“Art is art. Everything else is everything else.”
– Ad Reinhardt, Artist
Art is probably the most personal yet abstract form of self-expression that exists out there. Whatever the medium be – words, colours or chords, an artist’s creation originates from the very core of the person’s existence.
For the artists, their art is everything they essentially are, everything they want to say, everything they want to leave behind in this world. For as long as there has been civilization, creating art has been a primary tendency for all human beings.
From cave paintings to scriptures to revolutionary poems to modern photography, artists have embraced their inner creativity to explore and express anything and everything.
So why should the LGBT community be left behind? They have had their share of contributions to art – for their own community as well as the society at large. LGBT artists have forever challenged stereotypical perceptions of gender and sexuality, and broke paths with their work while at it.
Here are 5 LGBT artists whose creations inspired the world.
- FRIDA KAHLO (MEXICO, 1907-1954)
Frida Kahlo, the most famous bisexual painter of Mexico and one of the most revered ones in the world for her exquisite portrayals of femininity. Born and brought up in Mexico City, Frida contracted polio at the age of 6 which left her bedridden for almost a year, and then later she was injured in a bus accident which caused her suffering for the entirety of her life.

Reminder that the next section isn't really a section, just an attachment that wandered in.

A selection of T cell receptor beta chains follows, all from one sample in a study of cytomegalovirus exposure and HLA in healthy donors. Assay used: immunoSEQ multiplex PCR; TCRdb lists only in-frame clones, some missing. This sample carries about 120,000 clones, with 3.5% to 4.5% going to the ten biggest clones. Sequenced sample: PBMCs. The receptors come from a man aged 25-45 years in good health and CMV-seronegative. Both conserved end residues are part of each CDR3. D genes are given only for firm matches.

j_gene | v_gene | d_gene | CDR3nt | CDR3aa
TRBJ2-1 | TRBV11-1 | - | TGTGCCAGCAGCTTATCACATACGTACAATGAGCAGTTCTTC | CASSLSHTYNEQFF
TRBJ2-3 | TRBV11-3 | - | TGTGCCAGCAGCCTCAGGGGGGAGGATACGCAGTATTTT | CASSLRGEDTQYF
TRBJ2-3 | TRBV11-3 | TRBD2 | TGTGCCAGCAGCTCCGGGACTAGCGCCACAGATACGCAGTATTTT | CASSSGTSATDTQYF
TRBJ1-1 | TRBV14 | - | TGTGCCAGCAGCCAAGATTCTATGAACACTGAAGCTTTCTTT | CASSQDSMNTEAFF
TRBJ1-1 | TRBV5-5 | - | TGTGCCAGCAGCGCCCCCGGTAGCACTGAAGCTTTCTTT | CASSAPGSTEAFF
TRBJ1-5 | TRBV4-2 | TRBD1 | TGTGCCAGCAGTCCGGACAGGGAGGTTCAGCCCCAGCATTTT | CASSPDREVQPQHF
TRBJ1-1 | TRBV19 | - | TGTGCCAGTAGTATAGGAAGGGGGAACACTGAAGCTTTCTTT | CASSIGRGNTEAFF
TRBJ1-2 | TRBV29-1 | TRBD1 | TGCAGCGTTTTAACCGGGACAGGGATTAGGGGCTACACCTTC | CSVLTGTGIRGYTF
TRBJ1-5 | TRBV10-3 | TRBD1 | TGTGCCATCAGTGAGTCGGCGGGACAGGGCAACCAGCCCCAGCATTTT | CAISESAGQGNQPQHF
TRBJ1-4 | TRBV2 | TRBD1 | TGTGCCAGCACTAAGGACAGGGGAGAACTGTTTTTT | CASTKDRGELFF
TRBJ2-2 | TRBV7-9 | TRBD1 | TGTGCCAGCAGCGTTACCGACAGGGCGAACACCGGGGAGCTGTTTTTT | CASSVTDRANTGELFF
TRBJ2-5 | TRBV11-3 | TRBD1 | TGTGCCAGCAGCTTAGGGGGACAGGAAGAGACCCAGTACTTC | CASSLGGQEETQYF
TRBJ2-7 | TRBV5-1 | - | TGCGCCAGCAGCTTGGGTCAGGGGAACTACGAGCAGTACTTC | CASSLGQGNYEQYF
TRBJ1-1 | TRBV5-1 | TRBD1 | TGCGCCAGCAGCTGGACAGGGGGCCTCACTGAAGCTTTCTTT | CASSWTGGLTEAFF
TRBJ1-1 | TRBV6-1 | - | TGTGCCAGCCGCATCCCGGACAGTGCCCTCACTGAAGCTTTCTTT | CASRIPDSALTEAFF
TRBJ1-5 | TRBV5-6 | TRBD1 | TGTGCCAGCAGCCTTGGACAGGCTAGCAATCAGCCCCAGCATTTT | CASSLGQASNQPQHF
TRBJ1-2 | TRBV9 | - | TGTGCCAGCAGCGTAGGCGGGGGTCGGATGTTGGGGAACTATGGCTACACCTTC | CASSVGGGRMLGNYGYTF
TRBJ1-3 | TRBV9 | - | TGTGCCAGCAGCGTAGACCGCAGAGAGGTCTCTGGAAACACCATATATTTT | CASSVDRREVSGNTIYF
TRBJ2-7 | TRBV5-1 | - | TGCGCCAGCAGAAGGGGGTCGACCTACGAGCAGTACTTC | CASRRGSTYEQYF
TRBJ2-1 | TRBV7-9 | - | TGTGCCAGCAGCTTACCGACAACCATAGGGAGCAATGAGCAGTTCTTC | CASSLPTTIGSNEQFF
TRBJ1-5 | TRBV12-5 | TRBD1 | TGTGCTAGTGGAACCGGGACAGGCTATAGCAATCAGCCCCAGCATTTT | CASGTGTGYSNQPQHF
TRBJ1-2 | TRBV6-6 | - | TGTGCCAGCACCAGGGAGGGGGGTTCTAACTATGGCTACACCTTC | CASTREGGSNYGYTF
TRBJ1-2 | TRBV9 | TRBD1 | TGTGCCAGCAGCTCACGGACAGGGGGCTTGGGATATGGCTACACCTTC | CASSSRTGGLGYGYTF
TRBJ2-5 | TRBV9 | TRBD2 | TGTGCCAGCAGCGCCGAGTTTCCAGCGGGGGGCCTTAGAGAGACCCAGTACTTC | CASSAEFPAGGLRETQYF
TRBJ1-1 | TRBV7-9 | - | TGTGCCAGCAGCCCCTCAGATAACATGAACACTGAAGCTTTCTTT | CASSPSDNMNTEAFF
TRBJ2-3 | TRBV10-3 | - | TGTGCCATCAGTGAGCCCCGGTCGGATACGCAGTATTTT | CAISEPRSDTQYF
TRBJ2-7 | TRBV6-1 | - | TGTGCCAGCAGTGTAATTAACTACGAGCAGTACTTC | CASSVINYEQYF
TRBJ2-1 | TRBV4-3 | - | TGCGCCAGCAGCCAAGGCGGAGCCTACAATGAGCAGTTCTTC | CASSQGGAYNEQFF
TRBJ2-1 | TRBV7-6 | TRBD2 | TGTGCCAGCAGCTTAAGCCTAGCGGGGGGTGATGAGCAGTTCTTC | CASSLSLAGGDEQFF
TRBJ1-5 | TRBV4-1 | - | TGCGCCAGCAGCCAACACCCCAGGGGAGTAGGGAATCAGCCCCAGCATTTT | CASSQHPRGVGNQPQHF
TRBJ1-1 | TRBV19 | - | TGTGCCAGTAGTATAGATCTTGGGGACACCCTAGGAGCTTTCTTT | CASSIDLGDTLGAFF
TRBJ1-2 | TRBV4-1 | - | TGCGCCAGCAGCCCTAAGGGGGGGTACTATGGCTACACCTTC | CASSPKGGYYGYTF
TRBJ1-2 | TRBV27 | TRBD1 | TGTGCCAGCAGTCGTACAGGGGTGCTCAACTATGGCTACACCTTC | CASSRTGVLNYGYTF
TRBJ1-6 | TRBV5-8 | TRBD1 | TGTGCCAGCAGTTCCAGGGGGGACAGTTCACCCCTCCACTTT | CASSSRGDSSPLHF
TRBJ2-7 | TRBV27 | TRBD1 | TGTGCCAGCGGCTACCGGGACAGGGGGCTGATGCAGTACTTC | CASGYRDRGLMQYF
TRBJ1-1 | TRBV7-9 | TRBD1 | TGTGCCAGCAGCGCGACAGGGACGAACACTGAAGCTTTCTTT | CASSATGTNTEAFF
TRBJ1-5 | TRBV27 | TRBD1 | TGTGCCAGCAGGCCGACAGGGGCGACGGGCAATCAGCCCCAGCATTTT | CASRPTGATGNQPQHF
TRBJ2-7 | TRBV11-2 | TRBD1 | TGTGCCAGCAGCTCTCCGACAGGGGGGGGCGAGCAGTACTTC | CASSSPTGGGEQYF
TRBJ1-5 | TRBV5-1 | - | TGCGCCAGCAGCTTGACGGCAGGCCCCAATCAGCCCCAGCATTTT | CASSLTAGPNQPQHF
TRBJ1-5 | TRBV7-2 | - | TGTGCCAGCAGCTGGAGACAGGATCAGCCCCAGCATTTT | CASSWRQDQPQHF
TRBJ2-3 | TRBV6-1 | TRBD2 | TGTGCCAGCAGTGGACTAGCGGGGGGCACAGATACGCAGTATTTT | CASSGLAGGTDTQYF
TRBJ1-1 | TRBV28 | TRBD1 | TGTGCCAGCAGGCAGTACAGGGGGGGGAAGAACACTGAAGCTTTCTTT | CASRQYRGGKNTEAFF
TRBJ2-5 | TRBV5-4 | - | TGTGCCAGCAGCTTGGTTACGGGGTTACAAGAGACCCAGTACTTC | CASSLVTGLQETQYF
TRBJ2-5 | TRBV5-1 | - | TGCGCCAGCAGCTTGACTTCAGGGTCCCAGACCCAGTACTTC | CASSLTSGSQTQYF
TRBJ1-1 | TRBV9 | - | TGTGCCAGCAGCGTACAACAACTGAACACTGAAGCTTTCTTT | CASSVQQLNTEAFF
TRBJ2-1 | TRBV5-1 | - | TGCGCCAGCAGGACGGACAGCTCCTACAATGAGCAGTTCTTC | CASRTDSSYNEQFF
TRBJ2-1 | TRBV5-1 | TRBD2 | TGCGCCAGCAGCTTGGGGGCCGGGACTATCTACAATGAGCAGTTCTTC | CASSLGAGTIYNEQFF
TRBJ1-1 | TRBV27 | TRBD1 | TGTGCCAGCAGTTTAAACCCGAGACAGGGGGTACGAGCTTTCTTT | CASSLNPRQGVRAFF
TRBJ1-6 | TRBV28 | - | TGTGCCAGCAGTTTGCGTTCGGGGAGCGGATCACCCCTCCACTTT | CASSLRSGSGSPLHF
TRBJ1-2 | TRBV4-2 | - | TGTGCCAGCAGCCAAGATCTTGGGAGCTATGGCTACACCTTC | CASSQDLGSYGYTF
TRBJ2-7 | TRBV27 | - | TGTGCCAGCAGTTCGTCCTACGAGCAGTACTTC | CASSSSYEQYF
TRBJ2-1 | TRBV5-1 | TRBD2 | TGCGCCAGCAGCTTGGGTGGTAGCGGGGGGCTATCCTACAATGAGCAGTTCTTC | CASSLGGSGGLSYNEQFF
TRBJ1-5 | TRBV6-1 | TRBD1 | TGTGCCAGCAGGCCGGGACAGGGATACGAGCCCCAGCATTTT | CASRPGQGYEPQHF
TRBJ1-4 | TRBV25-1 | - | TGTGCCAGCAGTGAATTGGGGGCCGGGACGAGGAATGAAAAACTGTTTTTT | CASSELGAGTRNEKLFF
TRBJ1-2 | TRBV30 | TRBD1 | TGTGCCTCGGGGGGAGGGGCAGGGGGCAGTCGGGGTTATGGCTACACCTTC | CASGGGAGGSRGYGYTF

But she took this as an opportunity to discover herself, and her numerous self-portraits reflect the pain and struggle but also her strength and resilience. Even though she was married to painter Diego Rivera whom she met at the prestigious National Preparatory School, both of them had their own set of affairs. She had affairs with both men and women including her husband’s mistresses, actors and renowned painter Georgia O’Keefe. Her painting Two Nudes in a Forest (1939) clearly shows her attraction and love of women. She also had an affinity towards cross-dressing. As a surrealist painter and a feminist icon, she inspired generations of artists with her work.
- DAVID HOCKNEY (UK, 1937 -)
David Hockney is an English painter, draughtsman, printmaker, stage designer and photographer. An important contributor to the pop art movement of the 1960’s, he is considered one of the most influential and relevant British artists of the 20th century. His art, created with a harmonious combination of cubism and a cartoonish flare has remained popular for over three decades.
Hockney is openly gay and he openly explored the nature of gay love in his portraiture. In his work We Two Boys Together Clinging (1961), named after a poem by yet another homo-erotic poet, Walt Whitman, the subject-theme itself refers to his love for men. In 1963, he painted two men together in the painting Domestic Scene, Los Angeles, where one is showering while the other is washing his back.
- REINALDO ARENAS (CUBA-USA, 1943-1990)